New research published today in Cell Reports helps explain how bariatric surgery changes the way the gut senses food and nutrients. Researchers from the Gribble and Reimann groups show that surgery alters patterns of digestion and absorption lower in the gut triggering production of higher levels of gut hormones, especially glucagon-like peptide 1 (GLP-1), which in turn causes higher insulin production.
“For people who have gastric bypass surgery to treat obesity and who also have diabetes, after surgery body weight is reduced and the diabetes melts away quickly,” says senior author Fiona Gribble “But in lean patients with gastric cancer, they start off having normal glucose control and after the operation they end up having frequent hypoglycemic episodes because their sugar levels dip.”
Researchers have long known that bariatric surgery changes how the food you eat is digested and absorbed down the gut. They also knew that hormones produced in the gut, such as GLP-1 and peptide-YY (PYY) are elevated afterwards. But they did not know the precise connection between these facts. “Our theory was that the high GLP-1 levels produced after surgery are quite important for improving your blood glucose after surgery,” says Gribble.
The team studied five individuals receiving an operation similar to bariatric surgery for a hereditary form of gastric cancer. They found that concentrations of insulin did not increase as dramatically when the action of GLP-1 was blocked in these individuals and they did not suffer hypoglycemic episodes.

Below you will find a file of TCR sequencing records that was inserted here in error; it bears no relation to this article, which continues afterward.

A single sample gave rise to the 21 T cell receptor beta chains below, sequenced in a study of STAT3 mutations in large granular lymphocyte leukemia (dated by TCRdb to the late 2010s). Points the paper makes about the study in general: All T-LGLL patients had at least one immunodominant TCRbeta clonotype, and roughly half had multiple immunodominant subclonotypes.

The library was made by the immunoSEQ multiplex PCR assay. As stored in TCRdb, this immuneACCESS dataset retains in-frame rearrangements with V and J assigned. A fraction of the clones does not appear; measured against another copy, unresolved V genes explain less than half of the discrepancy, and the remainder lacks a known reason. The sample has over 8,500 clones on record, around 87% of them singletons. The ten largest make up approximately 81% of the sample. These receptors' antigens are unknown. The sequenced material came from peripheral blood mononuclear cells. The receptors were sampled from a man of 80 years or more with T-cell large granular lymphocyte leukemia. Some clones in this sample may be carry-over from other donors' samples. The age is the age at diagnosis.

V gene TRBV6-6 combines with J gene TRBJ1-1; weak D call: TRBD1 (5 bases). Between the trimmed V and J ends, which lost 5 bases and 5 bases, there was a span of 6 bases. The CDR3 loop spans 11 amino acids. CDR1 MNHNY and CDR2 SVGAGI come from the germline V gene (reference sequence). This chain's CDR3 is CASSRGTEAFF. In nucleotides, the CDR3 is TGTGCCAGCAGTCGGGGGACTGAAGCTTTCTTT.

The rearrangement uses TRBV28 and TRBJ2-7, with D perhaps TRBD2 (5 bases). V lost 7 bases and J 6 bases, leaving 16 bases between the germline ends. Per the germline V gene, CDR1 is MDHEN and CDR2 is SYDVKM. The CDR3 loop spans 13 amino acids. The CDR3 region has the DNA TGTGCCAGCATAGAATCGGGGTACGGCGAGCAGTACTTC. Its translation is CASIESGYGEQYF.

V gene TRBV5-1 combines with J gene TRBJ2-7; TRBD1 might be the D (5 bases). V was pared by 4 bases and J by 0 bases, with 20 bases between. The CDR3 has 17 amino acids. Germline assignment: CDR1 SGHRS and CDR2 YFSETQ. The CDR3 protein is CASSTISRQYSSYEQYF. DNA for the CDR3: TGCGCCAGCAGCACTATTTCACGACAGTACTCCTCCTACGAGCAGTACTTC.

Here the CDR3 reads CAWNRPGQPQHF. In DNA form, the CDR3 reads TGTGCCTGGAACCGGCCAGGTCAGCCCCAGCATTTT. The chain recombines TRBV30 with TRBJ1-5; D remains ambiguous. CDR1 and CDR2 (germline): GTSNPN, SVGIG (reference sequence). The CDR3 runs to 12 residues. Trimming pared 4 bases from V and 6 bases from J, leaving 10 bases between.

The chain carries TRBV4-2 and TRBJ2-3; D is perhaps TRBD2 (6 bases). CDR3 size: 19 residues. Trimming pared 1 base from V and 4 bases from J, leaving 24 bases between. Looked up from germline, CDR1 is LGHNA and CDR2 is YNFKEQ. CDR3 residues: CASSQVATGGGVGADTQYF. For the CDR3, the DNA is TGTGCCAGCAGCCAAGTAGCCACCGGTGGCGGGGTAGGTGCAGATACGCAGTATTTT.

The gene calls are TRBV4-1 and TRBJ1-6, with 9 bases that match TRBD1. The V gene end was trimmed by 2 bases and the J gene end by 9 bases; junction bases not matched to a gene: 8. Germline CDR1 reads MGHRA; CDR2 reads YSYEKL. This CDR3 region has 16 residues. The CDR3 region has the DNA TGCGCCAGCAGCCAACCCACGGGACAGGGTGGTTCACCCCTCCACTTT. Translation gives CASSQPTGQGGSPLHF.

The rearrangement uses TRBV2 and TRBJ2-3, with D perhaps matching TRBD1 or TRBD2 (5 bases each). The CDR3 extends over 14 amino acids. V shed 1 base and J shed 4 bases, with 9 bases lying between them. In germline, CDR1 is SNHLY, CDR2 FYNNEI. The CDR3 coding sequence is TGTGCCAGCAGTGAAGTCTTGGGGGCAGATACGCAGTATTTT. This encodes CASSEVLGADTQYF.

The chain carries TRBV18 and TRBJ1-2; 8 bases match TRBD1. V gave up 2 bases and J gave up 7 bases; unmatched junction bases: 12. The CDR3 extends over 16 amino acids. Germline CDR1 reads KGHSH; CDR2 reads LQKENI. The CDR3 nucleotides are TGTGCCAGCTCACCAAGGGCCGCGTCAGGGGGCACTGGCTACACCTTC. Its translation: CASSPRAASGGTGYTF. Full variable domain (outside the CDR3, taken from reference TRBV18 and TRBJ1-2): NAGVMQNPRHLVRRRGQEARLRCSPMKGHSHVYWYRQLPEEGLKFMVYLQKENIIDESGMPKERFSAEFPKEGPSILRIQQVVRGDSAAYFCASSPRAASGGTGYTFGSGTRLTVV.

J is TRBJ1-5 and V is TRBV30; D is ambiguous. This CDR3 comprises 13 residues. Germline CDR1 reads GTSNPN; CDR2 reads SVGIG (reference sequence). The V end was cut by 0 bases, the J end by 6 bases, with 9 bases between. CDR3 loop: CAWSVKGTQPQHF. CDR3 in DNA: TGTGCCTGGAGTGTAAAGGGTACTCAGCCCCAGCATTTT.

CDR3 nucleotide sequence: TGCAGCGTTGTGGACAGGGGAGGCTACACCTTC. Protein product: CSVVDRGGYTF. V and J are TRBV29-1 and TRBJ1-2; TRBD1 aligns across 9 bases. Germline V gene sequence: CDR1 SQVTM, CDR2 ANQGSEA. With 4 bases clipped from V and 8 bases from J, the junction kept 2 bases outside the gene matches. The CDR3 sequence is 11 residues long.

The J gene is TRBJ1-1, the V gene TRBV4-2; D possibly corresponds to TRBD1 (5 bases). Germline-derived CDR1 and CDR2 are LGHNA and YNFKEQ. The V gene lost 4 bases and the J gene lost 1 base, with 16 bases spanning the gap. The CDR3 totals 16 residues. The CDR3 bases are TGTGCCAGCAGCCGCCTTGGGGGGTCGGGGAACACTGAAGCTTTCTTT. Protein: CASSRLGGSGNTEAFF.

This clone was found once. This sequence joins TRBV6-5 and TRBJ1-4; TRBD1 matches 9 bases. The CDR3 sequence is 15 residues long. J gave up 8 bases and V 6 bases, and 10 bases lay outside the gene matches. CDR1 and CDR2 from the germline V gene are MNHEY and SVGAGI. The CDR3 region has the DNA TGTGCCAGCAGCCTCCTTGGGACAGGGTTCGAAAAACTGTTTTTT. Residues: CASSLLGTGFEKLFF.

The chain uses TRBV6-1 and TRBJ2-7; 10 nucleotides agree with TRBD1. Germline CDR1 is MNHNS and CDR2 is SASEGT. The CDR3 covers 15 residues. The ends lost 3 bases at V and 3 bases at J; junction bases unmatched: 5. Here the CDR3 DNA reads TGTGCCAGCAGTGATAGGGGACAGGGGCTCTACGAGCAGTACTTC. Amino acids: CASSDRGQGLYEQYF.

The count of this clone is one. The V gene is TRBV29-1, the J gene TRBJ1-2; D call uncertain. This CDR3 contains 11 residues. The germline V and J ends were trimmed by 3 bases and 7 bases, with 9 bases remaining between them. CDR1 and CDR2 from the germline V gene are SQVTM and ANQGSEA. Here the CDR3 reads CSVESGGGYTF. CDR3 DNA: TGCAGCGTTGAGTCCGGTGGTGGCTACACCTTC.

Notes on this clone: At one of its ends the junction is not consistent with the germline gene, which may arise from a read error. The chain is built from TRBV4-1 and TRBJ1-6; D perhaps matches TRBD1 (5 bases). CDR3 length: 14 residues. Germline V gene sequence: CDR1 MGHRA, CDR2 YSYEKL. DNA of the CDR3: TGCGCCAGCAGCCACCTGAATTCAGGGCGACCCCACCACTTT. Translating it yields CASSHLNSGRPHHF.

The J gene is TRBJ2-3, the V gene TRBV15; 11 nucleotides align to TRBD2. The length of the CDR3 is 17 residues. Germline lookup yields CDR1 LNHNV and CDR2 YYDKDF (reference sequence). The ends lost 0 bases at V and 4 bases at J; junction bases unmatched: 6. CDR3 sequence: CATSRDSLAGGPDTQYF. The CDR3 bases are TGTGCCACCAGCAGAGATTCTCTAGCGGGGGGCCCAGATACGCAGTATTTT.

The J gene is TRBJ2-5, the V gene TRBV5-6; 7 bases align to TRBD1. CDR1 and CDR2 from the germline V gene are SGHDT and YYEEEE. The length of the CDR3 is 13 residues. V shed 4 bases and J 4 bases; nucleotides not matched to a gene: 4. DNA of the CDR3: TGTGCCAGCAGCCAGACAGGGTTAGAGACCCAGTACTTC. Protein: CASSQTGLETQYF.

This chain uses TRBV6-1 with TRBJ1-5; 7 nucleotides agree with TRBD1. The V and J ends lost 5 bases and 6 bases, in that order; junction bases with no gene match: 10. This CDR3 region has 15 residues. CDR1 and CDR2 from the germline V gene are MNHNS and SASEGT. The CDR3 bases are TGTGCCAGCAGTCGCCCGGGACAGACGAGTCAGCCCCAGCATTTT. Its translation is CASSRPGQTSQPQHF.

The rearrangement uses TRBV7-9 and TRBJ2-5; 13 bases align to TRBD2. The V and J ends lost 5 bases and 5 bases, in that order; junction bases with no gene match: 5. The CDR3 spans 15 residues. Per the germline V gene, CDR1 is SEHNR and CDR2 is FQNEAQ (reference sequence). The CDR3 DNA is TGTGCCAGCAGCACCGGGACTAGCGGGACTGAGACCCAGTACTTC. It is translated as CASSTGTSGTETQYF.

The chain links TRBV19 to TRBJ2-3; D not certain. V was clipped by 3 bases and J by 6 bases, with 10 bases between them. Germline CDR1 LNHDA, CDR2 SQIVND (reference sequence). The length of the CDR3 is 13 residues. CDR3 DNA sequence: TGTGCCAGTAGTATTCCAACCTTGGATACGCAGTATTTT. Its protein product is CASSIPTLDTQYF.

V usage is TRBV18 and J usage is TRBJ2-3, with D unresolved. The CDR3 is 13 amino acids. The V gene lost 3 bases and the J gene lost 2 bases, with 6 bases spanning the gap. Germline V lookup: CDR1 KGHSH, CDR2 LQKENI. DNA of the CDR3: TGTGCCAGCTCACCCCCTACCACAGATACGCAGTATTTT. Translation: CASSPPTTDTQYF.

The team also wanted to know why GLP-1 levels rise so high after surgery. Normally, food is digested and absorbed high up in the gut. But after surgery, it happens lower down. “If you digest and absorb your nutrients a bit lower down you consequently stimulate the release of much more GLP-1.” The team found that the cells producing GLP-1 hormone and other gut hormones are not affected by the surgery. “The reason for higher GLP-1 secretion is not because the surgery changes the hormone production by the gut, but it is because nutrient digestion and absorption happens in a different place in the gut and that causes higher levels of GLP-1 and PYY,” says Gribble.
Looking forward, the team hopes to learn the precise mechanism responsible for the rapid weight loss after bariatric surgery. “If you can work that out and make a therapy that mimics that, that is what everyone wants; an injectable or oral medication that could mimic the surgery and cause weight loss in people without the surgery,” she says. And for those suffering from hypoglycemia after gastric cancer surgery, development of a compound that blocks GLP-1 on a more permanent basis may help improve quality of life for patients who currently make significant adaptations to their eating behavior to avoid hypoglycemic episodes.